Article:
Referring now to the drawings, in FIG. 1 a schematic representation of a first embodiment of a medication infusion pump 10 according to the invention includes a housing 12 within which a medication chamber 14 and a propellant chamber 16 are defined. The selected propellant or propellant mixture is supplied to propellant chamber 16 by conventional means known to those skilled in the art.

As shown in FIG. 1, propellant chamber 16 is a flexible and expansible bag formed from a polymeric material and secured within housing 12. When medication chamber 14 is filled with the selected medication, propellant chamber 16 assumes a collapsed state (shown dashed). As the medication is supplied from pump 10, propellant chamber 16 gradually expands until it occupies substantially all of the interior volume within housing 12 (shown in solid line), and medication chamber 14 correspondingly decreases in volume.

A medication is loaded into medication chamber 14, for example, via fitting 18 adapted to receive a hypodermic needle (not shown). The hypodermic needle is inserted into fitting 18 through septum 20 and urges hollow valve 22 downwardly against valve return spring 24. The medication flows from the hypodermic needle out of valve 22 into reservoir 26 and subsequently through filters 28 and medication chamber inlets 30 into medication chamber 14. When the hypodermic needle is withdrawn, valve return spring 24 urges valve 22 upward, closing fitting 18. The medication is then delivered from medication chamber 14 through filters and capillary tube 34, which is wound around the inner circumference of housing 12 before being supplied to a patient via outlet 36.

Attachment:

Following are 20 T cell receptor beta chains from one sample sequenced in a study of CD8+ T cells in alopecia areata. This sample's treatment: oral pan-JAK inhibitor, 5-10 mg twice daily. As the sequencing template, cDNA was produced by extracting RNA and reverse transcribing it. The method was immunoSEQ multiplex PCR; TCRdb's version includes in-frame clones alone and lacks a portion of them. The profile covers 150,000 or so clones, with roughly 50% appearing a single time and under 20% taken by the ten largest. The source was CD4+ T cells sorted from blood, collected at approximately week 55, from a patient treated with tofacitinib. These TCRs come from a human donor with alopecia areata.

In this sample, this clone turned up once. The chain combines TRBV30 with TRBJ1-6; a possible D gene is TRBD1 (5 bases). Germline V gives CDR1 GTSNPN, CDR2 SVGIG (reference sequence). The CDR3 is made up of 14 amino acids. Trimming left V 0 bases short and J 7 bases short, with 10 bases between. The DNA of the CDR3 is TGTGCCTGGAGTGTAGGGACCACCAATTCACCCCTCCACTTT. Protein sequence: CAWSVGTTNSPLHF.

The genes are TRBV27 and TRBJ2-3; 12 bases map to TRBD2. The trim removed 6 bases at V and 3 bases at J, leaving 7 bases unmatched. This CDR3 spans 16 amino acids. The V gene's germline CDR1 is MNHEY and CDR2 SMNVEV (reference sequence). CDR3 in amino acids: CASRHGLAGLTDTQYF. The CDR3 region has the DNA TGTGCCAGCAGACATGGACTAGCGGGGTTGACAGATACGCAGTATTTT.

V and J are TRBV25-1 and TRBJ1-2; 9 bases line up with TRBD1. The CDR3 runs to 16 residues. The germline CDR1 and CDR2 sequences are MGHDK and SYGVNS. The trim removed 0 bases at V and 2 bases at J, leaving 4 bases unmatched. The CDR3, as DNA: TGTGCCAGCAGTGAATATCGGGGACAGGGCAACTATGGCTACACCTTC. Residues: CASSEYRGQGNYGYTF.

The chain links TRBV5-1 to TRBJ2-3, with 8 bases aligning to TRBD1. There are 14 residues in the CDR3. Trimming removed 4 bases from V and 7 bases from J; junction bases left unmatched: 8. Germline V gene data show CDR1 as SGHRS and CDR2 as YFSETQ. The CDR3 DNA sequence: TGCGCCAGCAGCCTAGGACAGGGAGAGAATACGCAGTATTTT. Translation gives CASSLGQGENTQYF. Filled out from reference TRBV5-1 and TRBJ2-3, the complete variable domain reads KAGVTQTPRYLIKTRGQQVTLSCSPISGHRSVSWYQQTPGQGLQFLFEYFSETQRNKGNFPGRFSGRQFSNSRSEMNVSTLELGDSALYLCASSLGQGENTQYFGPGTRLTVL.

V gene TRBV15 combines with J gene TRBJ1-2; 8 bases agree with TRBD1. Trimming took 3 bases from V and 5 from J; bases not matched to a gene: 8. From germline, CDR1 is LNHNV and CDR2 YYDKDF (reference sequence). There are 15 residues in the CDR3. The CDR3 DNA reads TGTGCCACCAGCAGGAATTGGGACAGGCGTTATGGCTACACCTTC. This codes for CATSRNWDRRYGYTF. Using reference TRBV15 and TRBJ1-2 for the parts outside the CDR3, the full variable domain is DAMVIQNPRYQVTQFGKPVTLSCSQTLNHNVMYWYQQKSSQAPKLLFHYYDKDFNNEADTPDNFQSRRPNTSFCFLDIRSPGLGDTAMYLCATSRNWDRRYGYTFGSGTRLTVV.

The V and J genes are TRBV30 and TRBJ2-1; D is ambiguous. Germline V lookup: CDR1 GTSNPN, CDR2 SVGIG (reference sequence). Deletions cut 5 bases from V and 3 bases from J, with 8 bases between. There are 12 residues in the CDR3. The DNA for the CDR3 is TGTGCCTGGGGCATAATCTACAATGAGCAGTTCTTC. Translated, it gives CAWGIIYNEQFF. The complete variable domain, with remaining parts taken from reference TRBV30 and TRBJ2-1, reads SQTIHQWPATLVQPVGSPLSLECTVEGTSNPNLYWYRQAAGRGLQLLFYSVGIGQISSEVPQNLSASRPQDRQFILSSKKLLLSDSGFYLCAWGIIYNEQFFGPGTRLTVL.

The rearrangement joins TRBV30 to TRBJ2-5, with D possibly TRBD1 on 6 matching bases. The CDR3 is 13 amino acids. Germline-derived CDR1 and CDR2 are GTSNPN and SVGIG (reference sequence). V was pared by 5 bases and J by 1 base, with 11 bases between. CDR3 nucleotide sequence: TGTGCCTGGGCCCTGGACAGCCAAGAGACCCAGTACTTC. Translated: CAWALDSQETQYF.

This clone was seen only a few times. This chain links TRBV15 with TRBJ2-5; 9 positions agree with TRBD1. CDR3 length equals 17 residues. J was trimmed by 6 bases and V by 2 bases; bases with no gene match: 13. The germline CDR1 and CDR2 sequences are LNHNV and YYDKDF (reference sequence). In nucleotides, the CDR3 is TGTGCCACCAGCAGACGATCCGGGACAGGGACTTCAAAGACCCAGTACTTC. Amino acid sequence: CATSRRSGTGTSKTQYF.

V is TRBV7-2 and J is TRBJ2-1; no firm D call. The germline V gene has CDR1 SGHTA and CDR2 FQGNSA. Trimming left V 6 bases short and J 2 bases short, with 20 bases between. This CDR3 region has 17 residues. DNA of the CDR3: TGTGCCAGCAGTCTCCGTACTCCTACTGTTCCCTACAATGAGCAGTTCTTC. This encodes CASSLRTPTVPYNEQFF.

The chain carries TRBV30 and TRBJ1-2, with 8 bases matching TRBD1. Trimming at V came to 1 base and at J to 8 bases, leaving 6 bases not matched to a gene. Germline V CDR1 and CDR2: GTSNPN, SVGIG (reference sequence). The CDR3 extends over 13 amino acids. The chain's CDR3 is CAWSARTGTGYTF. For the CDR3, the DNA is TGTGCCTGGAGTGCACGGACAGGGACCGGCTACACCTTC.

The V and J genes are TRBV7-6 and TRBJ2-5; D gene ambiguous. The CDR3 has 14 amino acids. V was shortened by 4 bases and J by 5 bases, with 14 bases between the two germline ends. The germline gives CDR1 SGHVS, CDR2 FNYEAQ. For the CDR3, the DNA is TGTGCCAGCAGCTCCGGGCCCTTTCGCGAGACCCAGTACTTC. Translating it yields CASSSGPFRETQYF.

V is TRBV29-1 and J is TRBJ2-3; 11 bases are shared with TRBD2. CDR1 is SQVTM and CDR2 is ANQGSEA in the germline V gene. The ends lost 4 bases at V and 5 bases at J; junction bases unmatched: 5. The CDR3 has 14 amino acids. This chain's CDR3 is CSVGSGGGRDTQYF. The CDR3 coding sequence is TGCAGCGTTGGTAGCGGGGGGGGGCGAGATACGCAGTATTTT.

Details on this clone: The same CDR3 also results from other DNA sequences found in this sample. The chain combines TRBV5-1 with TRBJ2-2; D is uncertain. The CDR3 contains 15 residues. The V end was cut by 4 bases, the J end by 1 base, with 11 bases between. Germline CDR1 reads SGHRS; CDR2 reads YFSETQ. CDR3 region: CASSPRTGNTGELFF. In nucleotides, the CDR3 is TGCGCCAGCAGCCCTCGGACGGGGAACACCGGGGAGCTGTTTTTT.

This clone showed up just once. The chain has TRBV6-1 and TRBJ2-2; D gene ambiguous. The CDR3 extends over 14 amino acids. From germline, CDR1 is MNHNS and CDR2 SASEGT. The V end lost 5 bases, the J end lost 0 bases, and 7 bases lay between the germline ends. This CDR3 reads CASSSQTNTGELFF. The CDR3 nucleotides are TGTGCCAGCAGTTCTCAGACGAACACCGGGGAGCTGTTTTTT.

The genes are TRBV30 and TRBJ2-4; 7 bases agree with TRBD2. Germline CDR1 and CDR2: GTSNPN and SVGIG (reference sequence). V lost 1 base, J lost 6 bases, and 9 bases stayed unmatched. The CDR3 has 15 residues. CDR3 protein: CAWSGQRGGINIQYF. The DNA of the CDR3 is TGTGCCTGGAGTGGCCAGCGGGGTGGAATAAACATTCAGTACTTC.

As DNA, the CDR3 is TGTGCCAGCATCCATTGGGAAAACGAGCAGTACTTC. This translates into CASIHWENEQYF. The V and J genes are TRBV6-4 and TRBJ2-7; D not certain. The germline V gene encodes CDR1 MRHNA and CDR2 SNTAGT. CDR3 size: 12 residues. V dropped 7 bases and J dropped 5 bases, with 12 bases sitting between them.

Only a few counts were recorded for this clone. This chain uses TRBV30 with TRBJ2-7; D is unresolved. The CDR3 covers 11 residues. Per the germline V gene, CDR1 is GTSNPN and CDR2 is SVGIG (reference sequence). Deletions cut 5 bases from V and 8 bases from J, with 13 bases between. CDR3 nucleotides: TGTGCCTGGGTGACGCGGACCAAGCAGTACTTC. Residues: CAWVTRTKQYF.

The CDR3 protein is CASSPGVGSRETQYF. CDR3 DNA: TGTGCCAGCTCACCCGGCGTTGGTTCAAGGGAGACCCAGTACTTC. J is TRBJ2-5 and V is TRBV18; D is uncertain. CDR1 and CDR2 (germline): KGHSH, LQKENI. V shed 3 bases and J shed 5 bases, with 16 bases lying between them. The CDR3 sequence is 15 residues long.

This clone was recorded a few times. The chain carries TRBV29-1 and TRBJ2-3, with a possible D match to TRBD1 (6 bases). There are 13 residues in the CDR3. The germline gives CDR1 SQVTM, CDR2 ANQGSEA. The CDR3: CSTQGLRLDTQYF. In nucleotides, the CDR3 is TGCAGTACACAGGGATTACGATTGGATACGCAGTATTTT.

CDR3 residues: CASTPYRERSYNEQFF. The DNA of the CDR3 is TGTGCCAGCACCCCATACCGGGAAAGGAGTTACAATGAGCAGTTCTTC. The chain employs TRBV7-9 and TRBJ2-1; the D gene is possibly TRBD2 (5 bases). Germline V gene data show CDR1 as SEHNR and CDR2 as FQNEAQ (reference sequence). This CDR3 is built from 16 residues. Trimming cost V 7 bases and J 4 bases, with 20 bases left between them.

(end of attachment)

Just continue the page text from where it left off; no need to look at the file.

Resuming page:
In FIG. 2, an alternative infusion pump 110 includes a propellant chamber 116 that is defined across the interior of housing 112. The propellant chamber 116 expands from its collapsed state (shown dashed) as medication is supplied from medication chamber 114, defined on either side of propellant chamber 116. Medication is supplied to the medication chamber 114 through fitting 118 via a hypodermic needle, in a manner similar to the previous embodiment. The hypodermic needle is inserted through septum 1 20 and urges valve 1 22 downward against valve return spring 124, permitting the medication to flow from reservoir 126 through filter 128 into medication chamber 114. From medication chamber 114 the medication is supplied to the patient via filters 130 and capillary tube 132 to outlet 134, similarly to the previous embodiment.

Other known ways of defining a propellant chamber within a medication infusion pump can also be employed.

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Classifications
U.S. Classification604/141, 604/891.1, 128/DIG.12, 604/132
International ClassificationA61M5/14, A61M5/148, A61M5/142, A61M5/155
Cooperative ClassificationY10S128/12, A61M5/141, A61M5/14276, A61M5/1483, A61M5/155
European ClassificationA61M5/142P10
Legal Events
DateCodeEventDescription
Sep 10, 1999ASAssignment
Owner name: MINIMED INC., CALIFORNIA
Free format text: ASSIGNMENT OF ASSIGNORS INTEREST;ASSIGNORS:VAN ANTWERP, WILLIAM P.;MCCONNELL, SUSAN M.;LORD, PETER C.;REEL/FRAME:010224/0476;SIGNING DATES FROM 19990205 TO 19990510
Feb 1, 2005FPAYFee payment
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Dec 29, 2008FPAYFee payment
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Oct 2, 2012FPAYFee payment